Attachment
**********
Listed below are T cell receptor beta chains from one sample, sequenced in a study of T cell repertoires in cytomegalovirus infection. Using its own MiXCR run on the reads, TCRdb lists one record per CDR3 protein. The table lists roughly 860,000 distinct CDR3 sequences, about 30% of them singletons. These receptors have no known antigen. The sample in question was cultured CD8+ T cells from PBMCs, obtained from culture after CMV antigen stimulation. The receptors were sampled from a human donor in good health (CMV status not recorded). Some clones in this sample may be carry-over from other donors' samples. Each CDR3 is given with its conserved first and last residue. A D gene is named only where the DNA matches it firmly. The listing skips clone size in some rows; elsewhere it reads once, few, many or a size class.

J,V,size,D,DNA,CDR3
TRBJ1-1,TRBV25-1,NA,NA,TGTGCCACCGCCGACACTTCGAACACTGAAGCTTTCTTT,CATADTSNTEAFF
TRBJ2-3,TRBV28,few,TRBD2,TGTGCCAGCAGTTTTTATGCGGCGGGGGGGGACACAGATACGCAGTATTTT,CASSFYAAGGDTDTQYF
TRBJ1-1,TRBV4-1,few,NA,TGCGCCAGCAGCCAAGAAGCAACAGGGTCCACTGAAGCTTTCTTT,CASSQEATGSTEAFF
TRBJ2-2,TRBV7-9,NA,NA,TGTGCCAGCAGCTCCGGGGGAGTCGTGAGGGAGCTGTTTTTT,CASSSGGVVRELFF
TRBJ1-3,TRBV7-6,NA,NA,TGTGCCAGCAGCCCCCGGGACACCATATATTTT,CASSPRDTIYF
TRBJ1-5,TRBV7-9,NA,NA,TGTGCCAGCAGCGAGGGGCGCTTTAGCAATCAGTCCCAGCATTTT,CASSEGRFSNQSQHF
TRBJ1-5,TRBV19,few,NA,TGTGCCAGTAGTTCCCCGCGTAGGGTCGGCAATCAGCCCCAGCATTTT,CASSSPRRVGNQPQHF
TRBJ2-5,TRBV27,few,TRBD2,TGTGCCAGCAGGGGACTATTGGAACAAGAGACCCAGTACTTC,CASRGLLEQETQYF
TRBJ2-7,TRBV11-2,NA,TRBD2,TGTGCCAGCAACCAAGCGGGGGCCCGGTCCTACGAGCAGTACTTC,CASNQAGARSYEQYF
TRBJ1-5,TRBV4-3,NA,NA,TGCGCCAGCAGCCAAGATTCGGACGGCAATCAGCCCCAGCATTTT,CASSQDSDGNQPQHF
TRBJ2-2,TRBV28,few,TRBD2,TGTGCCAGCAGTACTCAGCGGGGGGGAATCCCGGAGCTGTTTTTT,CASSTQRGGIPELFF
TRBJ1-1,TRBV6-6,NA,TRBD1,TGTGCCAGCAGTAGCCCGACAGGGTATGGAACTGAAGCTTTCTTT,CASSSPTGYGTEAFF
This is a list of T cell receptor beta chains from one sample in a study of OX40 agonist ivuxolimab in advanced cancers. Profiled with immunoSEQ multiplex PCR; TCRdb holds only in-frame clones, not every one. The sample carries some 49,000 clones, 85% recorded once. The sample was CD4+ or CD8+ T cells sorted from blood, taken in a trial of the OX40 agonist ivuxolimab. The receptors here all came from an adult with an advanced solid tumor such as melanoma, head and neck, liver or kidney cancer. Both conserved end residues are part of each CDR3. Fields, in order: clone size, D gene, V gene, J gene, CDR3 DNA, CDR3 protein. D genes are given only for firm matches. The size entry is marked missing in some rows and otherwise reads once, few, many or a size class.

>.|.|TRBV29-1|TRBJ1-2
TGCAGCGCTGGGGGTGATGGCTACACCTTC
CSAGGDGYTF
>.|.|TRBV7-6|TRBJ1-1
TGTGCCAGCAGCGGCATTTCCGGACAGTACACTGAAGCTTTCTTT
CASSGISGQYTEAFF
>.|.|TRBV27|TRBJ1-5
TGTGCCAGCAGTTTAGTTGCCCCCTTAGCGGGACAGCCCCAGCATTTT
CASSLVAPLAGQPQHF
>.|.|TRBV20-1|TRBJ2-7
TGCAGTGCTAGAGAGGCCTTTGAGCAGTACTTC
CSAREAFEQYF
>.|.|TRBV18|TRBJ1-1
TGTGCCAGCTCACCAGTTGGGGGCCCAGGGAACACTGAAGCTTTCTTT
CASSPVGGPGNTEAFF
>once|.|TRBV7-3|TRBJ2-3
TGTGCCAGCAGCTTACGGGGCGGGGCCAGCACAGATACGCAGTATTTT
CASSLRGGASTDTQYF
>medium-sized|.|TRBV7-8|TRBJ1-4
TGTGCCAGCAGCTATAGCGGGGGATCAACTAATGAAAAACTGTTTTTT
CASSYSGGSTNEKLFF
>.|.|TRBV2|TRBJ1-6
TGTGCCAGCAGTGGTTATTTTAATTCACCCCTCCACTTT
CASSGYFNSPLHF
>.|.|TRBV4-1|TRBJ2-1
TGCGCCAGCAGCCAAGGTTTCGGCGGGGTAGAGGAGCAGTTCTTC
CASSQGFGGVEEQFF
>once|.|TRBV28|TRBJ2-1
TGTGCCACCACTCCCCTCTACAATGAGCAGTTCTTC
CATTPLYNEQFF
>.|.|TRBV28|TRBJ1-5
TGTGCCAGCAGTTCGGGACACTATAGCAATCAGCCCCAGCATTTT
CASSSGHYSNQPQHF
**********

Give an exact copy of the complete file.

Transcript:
Listed below are T cell receptor beta chains from one sample, sequenced in a study of T cell repertoires in cytomegalovirus infection. Using its own MiXCR run on the reads, TCRdb lists one record per CDR3 protein. The table lists roughly 860,000 distinct CDR3 sequences, about 30% of them singletons. These receptors have no known antigen. The sample in question was cultured CD8+ T cells from PBMCs, obtained from culture after CMV antigen stimulation. The receptors were sampled from a human donor in good health (CMV status not recorded). Some clones in this sample may be carry-over from other donors' samples. Each CDR3 is given with its conserved first and last residue. A D gene is named only where the DNA matches it firmly. The listing skips clone size in some rows; elsewhere it reads once, few, many or a size class.

J,V,size,D,DNA,CDR3
TRBJ1-1,TRBV25-1,NA,NA,TGTGCCACCGCCGACACTTCGAACACTGAAGCTTTCTTT,CATADTSNTEAFF
TRBJ2-3,TRBV28,few,TRBD2,TGTGCCAGCAGTTTTTATGCGGCGGGGGGGGACACAGATACGCAGTATTTT,CASSFYAAGGDTDTQYF
TRBJ1-1,TRBV4-1,few,NA,TGCGCCAGCAGCCAAGAAGCAACAGGGTCCACTGAAGCTTTCTTT,CASSQEATGSTEAFF
TRBJ2-2,TRBV7-9,NA,NA,TGTGCCAGCAGCTCCGGGGGAGTCGTGAGGGAGCTGTTTTTT,CASSSGGVVRELFF
TRBJ1-3,TRBV7-6,NA,NA,TGTGCCAGCAGCCCCCGGGACACCATATATTTT,CASSPRDTIYF
TRBJ1-5,TRBV7-9,NA,NA,TGTGCCAGCAGCGAGGGGCGCTTTAGCAATCAGTCCCAGCATTTT,CASSEGRFSNQSQHF
TRBJ1-5,TRBV19,few,NA,TGTGCCAGTAGTTCCCCGCGTAGGGTCGGCAATCAGCCCCAGCATTTT,CASSSPRRVGNQPQHF
TRBJ2-5,TRBV27,few,TRBD2,TGTGCCAGCAGGGGACTATTGGAACAAGAGACCCAGTACTTC,CASRGLLEQETQYF
TRBJ2-7,TRBV11-2,NA,TRBD2,TGTGCCAGCAACCAAGCGGGGGCCCGGTCCTACGAGCAGTACTTC,CASNQAGARSYEQYF
TRBJ1-5,TRBV4-3,NA,NA,TGCGCCAGCAGCCAAGATTCGGACGGCAATCAGCCCCAGCATTTT,CASSQDSDGNQPQHF
TRBJ2-2,TRBV28,few,TRBD2,TGTGCCAGCAGTACTCAGCGGGGGGGAATCCCGGAGCTGTTTTTT,CASSTQRGGIPELFF
TRBJ1-1,TRBV6-6,NA,TRBD1,TGTGCCAGCAGTAGCCCGACAGGGTATGGAACTGAAGCTTTCTTT,CASSSPTGYGTEAFF
This is a list of T cell receptor beta chains from one sample in a study of OX40 agonist ivuxolimab in advanced cancers. Profiled with immunoSEQ multiplex PCR; TCRdb holds only in-frame clones, not every one. The sample carries some 49,000 clones, 85% recorded once. The sample was CD4+ or CD8+ T cells sorted from blood, taken in a trial of the OX40 agonist ivuxolimab. The receptors here all came from an adult with an advanced solid tumor such as melanoma, head and neck, liver or kidney cancer. Both conserved end residues are part of each CDR3. Fields, in order: clone size, D gene, V gene, J gene, CDR3 DNA, CDR3 protein. D genes are given only for firm matches. The size entry is marked missing in some rows and otherwise reads once, few, many or a size class.

>.|.|TRBV29-1|TRBJ1-2
TGCAGCGCTGGGGGTGATGGCTACACCTTC
CSAGGDGYTF
>.|.|TRBV7-6|TRBJ1-1
TGTGCCAGCAGCGGCATTTCCGGACAGTACACTGAAGCTTTCTTT
CASSGISGQYTEAFF
>.|.|TRBV27|TRBJ1-5
TGTGCCAGCAGTTTAGTTGCCCCCTTAGCGGGACAGCCCCAGCATTTT
CASSLVAPLAGQPQHF
>.|.|TRBV20-1|TRBJ2-7
TGCAGTGCTAGAGAGGCCTTTGAGCAGTACTTC
CSAREAFEQYF
>.|.|TRBV18|TRBJ1-1
TGTGCCAGCTCACCAGTTGGGGGCCCAGGGAACACTGAAGCTTTCTTT
CASSPVGGPGNTEAFF
>once|.|TRBV7-3|TRBJ2-3
TGTGCCAGCAGCTTACGGGGCGGGGCCAGCACAGATACGCAGTATTTT
CASSLRGGASTDTQYF
>medium-sized|.|TRBV7-8|TRBJ1-4
TGTGCCAGCAGCTATAGCGGGGGATCAACTAATGAAAAACTGTTTTTT
CASSYSGGSTNEKLFF
>.|.|TRBV2|TRBJ1-6
TGTGCCAGCAGTGGTTATTTTAATTCACCCCTCCACTTT
CASSGYFNSPLHF
>.|.|TRBV4-1|TRBJ2-1
TGCGCCAGCAGCCAAGGTTTCGGCGGGGTAGAGGAGCAGTTCTTC
CASSQGFGGVEEQFF
>once|.|TRBV28|TRBJ2-1
TGTGCCACCACTCCCCTCTACAATGAGCAGTTCTTC
CATTPLYNEQFF
>.|.|TRBV28|TRBJ1-5
TGTGCCAGCAGTTCGGGACACTATAGCAATCAGCCCCAGCATTTT
CASSSGHYSNQPQHF